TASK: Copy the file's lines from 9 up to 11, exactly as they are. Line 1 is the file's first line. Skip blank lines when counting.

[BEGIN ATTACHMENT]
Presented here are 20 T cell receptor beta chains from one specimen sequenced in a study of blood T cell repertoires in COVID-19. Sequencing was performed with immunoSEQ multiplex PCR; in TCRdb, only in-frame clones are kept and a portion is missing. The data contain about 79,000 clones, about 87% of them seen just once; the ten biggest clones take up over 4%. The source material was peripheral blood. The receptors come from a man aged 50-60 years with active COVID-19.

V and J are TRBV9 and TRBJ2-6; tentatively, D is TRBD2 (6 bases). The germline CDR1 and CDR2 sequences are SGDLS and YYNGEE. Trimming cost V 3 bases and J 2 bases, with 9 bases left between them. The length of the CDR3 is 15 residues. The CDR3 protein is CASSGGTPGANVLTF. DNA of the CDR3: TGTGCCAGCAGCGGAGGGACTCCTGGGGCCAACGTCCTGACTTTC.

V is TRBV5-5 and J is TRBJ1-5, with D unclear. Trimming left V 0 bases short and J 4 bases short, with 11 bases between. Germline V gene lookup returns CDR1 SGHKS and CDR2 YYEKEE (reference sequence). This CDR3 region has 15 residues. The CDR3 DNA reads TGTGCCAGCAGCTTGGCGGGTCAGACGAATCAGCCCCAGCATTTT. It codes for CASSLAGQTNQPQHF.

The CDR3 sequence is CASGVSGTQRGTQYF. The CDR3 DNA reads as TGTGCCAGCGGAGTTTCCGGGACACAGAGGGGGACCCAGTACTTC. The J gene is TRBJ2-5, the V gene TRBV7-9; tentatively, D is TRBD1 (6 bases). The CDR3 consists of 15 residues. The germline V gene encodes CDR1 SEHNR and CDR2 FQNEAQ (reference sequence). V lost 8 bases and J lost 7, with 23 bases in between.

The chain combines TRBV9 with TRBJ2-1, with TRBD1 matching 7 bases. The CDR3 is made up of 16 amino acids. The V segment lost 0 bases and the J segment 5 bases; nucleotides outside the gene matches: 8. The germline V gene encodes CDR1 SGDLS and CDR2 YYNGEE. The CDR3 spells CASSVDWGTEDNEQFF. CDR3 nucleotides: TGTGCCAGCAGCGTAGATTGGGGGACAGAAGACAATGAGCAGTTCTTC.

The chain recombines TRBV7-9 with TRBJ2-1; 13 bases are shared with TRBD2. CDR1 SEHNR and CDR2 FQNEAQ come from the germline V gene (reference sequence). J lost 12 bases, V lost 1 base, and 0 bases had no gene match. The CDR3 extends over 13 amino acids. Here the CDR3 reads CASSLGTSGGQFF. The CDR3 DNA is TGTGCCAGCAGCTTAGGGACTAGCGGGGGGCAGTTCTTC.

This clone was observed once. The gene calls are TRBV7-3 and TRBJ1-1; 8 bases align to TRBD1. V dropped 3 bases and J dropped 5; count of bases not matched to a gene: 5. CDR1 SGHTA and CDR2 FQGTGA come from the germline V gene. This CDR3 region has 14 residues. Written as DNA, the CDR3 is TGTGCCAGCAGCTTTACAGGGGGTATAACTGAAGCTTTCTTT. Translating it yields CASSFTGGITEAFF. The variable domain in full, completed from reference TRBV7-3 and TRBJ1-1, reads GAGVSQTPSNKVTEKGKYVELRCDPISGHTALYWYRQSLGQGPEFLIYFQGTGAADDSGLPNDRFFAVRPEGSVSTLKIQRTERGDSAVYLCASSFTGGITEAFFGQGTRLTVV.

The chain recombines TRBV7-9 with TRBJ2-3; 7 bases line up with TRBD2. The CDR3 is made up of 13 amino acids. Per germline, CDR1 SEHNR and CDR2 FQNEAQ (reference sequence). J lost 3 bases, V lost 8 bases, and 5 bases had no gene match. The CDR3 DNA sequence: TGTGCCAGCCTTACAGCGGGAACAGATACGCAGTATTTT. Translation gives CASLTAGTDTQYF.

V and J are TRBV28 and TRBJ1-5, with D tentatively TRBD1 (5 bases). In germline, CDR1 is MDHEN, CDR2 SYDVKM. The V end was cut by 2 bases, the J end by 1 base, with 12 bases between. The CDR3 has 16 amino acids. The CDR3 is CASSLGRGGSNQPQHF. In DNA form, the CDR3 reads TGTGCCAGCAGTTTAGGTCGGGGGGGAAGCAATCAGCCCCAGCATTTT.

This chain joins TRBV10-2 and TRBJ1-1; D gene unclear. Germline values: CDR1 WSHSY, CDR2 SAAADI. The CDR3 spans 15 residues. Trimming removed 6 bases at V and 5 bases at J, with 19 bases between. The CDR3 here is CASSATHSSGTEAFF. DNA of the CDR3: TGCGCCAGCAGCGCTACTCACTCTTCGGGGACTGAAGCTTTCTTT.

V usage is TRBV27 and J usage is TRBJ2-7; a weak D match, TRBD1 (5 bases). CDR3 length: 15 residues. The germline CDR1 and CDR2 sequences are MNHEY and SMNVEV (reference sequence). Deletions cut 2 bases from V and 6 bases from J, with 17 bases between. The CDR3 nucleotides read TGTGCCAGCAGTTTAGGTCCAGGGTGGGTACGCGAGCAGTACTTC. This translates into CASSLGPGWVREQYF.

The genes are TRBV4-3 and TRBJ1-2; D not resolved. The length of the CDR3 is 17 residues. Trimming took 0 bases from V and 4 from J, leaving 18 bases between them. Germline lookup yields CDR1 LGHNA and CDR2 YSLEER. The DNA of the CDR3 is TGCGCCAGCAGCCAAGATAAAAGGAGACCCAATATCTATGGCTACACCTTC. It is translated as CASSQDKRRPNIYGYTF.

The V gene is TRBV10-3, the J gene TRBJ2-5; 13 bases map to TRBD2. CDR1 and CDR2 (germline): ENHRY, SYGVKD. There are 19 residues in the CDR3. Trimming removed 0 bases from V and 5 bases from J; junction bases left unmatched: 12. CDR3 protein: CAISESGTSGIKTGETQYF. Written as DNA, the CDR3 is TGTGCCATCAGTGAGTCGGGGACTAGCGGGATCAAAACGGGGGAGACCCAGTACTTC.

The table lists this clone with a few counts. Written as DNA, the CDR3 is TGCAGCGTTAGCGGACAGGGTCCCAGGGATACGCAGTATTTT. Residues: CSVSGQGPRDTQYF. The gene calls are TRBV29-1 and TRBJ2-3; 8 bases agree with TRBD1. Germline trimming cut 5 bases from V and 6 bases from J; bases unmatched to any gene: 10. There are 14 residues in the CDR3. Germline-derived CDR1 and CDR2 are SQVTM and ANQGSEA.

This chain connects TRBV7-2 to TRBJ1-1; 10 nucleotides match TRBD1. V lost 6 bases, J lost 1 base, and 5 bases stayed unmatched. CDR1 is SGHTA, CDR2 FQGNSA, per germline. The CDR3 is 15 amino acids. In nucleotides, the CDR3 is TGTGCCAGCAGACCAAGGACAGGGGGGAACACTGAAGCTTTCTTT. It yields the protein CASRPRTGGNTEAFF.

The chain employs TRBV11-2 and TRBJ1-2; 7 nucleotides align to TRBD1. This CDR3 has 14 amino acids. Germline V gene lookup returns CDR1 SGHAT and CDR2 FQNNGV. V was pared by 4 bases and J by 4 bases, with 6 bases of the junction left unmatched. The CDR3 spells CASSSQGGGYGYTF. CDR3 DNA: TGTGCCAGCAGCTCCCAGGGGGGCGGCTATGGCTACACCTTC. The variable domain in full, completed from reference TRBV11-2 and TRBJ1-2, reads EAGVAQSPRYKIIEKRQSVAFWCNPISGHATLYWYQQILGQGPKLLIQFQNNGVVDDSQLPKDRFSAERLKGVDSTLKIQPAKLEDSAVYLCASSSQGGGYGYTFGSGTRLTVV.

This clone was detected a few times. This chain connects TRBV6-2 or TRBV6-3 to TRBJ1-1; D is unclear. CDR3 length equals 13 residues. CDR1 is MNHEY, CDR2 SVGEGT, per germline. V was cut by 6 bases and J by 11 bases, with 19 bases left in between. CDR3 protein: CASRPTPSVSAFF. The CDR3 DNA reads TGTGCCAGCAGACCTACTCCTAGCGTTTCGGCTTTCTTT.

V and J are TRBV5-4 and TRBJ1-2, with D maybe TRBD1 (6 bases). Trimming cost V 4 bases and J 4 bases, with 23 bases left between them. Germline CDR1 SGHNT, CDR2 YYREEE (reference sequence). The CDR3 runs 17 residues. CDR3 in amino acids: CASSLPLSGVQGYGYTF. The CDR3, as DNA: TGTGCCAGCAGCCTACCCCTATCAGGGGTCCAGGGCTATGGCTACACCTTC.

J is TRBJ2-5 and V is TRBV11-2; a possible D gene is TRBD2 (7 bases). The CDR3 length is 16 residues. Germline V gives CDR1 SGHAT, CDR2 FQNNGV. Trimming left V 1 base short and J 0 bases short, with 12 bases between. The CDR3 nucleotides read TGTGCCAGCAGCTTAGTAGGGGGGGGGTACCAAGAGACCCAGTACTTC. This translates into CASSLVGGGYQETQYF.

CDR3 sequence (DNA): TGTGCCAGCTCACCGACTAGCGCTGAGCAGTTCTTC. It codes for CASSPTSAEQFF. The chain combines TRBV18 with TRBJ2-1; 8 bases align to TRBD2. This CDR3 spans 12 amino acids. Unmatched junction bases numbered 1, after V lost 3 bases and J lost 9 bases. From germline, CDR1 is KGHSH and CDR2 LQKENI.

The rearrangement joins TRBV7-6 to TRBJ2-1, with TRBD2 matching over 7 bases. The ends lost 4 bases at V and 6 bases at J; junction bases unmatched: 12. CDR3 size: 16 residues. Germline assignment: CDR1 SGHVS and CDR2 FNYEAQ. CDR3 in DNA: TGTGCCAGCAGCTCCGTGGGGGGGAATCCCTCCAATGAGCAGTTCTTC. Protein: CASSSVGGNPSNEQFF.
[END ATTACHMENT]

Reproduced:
V and J are TRBV28 and TRBJ1-5, with D tentatively TRBD1 (5 bases). In germline, CDR1 is MDHEN, CDR2 SYDVKM. The V end was cut by 2 bases, the J end by 1 base, with 12 bases between. The CDR3 has 16 amino acids. The CDR3 is CASSLGRGGSNQPQHF. In DNA form, the CDR3 reads TGTGCCAGCAGTTTAGGTCGGGGGGGAAGCAATCAGCCCCAGCATTTT.

This chain joins TRBV10-2 and TRBJ1-1; D gene unclear. Germline values: CDR1 WSHSY, CDR2 SAAADI. The CDR3 spans 15 residues. Trimming removed 6 bases at V and 5 bases at J, with 19 bases between. The CDR3 here is CASSATHSSGTEAFF. DNA of the CDR3: TGCGCCAGCAGCGCTACTCACTCTTCGGGGACTGAAGCTTTCTTT.

V usage is TRBV27 and J usage is TRBJ2-7; a weak D match, TRBD1 (5 bases). CDR3 length: 15 residues. The germline CDR1 and CDR2 sequences are MNHEY and SMNVEV (reference sequence). Deletions cut 2 bases from V and 6 bases from J, with 17 bases between. The CDR3 nucleotides read TGTGCCAGCAGTTTAGGTCCAGGGTGGGTACGCGAGCAGTACTTC. This translates into CASSLGPGWVREQYF.